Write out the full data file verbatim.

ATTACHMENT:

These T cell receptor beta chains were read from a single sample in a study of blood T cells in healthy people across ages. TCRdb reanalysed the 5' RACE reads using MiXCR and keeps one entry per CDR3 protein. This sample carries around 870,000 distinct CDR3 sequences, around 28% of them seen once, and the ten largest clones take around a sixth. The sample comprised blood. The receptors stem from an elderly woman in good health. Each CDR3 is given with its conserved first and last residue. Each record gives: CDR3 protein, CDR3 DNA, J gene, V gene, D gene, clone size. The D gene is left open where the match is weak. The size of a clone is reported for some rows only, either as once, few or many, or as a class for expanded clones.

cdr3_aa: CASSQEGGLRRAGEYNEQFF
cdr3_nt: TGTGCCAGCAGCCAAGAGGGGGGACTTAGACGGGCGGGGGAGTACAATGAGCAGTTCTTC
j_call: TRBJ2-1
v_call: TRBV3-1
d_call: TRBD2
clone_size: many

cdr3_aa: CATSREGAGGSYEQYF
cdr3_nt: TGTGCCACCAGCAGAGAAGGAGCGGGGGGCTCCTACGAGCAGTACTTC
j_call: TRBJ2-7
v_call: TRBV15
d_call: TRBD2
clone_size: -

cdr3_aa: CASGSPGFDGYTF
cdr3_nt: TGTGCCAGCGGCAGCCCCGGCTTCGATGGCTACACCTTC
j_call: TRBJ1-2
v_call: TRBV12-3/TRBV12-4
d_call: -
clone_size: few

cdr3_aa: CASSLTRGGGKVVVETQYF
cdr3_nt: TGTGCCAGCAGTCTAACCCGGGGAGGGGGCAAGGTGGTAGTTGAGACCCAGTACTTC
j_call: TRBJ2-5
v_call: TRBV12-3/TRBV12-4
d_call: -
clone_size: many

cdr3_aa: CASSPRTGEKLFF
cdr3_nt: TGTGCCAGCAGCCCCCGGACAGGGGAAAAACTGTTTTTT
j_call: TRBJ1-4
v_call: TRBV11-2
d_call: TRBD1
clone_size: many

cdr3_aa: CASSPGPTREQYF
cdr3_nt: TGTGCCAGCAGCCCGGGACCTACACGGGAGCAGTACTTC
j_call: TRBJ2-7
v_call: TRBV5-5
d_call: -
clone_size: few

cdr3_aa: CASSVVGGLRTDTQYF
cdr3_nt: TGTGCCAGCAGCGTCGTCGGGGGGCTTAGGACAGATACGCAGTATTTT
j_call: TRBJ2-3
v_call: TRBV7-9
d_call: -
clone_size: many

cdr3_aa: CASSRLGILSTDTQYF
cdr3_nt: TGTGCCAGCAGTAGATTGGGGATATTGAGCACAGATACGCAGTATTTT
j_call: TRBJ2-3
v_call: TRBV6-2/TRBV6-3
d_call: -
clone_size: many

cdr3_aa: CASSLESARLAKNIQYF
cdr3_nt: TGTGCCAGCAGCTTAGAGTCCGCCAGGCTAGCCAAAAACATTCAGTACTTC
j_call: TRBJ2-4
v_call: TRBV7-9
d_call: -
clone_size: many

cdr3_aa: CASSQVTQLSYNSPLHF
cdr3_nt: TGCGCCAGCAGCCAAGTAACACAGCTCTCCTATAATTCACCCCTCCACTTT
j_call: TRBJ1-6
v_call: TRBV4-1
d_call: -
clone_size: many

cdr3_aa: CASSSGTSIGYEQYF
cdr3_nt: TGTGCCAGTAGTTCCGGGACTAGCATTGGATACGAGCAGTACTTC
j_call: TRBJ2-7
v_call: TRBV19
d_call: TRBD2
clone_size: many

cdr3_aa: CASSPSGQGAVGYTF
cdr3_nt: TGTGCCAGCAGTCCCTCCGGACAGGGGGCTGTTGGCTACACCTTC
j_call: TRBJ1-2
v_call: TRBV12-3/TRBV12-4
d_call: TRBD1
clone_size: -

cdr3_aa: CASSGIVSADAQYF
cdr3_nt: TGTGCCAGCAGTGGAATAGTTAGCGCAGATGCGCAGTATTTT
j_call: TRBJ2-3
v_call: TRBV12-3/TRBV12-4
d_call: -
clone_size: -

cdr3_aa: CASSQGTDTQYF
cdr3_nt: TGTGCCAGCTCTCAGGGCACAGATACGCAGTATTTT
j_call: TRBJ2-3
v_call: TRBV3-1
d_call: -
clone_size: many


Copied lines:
These T cell receptor beta chains were read from a single sample in a study of blood T cells in healthy people across ages. TCRdb reanalysed the 5' RACE reads using MiXCR and keeps one entry per CDR3 protein. This sample carries around 870,000 distinct CDR3 sequences, around 28% of them seen once, and the ten largest clones take around a sixth. The sample comprised blood. The receptors stem from an elderly woman in good health. Each CDR3 is given with its conserved first and last residue. Each record gives: CDR3 protein, CDR3 DNA, J gene, V gene, D gene, clone size. The D gene is left open where the match is weak. The size of a clone is reported for some rows only, either as once, few or many, or as a class for expanded clones.

cdr3_aa: CASSQEGGLRRAGEYNEQFF
cdr3_nt: TGTGCCAGCAGCCAAGAGGGGGGACTTAGACGGGCGGGGGAGTACAATGAGCAGTTCTTC
j_call: TRBJ2-1
v_call: TRBV3-1
d_call: TRBD2
clone_size: many

cdr3_aa: CATSREGAGGSYEQYF
cdr3_nt: TGTGCCACCAGCAGAGAAGGAGCGGGGGGCTCCTACGAGCAGTACTTC
j_call: TRBJ2-7
v_call: TRBV15
d_call: TRBD2
clone_size: -

cdr3_aa: CASGSPGFDGYTF
cdr3_nt: TGTGCCAGCGGCAGCCCCGGCTTCGATGGCTACACCTTC
j_call: TRBJ1-2
v_call: TRBV12-3/TRBV12-4
d_call: -
clone_size: few

cdr3_aa: CASSLTRGGGKVVVETQYF
cdr3_nt: TGTGCCAGCAGTCTAACCCGGGGAGGGGGCAAGGTGGTAGTTGAGACCCAGTACTTC
j_call: TRBJ2-5
v_call: TRBV12-3/TRBV12-4
d_call: -
clone_size: many

cdr3_aa: CASSPRTGEKLFF
cdr3_nt: TGTGCCAGCAGCCCCCGGACAGGGGAAAAACTGTTTTTT
j_call: TRBJ1-4
v_call: TRBV11-2
d_call: TRBD1
clone_size: many

cdr3_aa: CASSPGPTREQYF
cdr3_nt: TGTGCCAGCAGCCCGGGACCTACACGGGAGCAGTACTTC
j_call: TRBJ2-7
v_call: TRBV5-5
d_call: -
clone_size: few

cdr3_aa: CASSVVGGLRTDTQYF
cdr3_nt: TGTGCCAGCAGCGTCGTCGGGGGGCTTAGGACAGATACGCAGTATTTT
j_call: TRBJ2-3
v_call: TRBV7-9
d_call: -
clone_size: many

cdr3_aa: CASSRLGILSTDTQYF
cdr3_nt: TGTGCCAGCAGTAGATTGGGGATATTGAGCACAGATACGCAGTATTTT
j_call: TRBJ2-3
v_call: TRBV6-2/TRBV6-3
d_call: -
clone_size: many

cdr3_aa: CASSLESARLAKNIQYF
cdr3_nt: TGTGCCAGCAGCTTAGAGTCCGCCAGGCTAGCCAAAAACATTCAGTACTTC
j_call: TRBJ2-4
v_call: TRBV7-9
d_call: -
clone_size: many

cdr3_aa: CASSQVTQLSYNSPLHF
cdr3_nt: TGCGCCAGCAGCCAAGTAACACAGCTCTCCTATAATTCACCCCTCCACTTT
j_call: TRBJ1-6
v_call: TRBV4-1
d_call: -
clone_size: many

cdr3_aa: CASSSGTSIGYEQYF
cdr3_nt: TGTGCCAGTAGTTCCGGGACTAGCATTGGATACGAGCAGTACTTC
j_call: TRBJ2-7
v_call: TRBV19
d_call: TRBD2
clone_size: many

cdr3_aa: CASSPSGQGAVGYTF
cdr3_nt: TGTGCCAGCAGTCCCTCCGGACAGGGGGCTGTTGGCTACACCTTC
j_call: TRBJ1-2
v_call: TRBV12-3/TRBV12-4
d_call: TRBD1
clone_size: -

cdr3_aa: CASSGIVSADAQYF
cdr3_nt: TGTGCCAGCAGTGGAATAGTTAGCGCAGATGCGCAGTATTTT
j_call: TRBJ2-3
v_call: TRBV12-3/TRBV12-4
d_call: -
clone_size: -

cdr3_aa: CASSQGTDTQYF
cdr3_nt: TGTGCCAGCTCTCAGGGCACAGATACGCAGTATTTT
j_call: TRBJ2-3
v_call: TRBV3-1
d_call: -
clone_size: many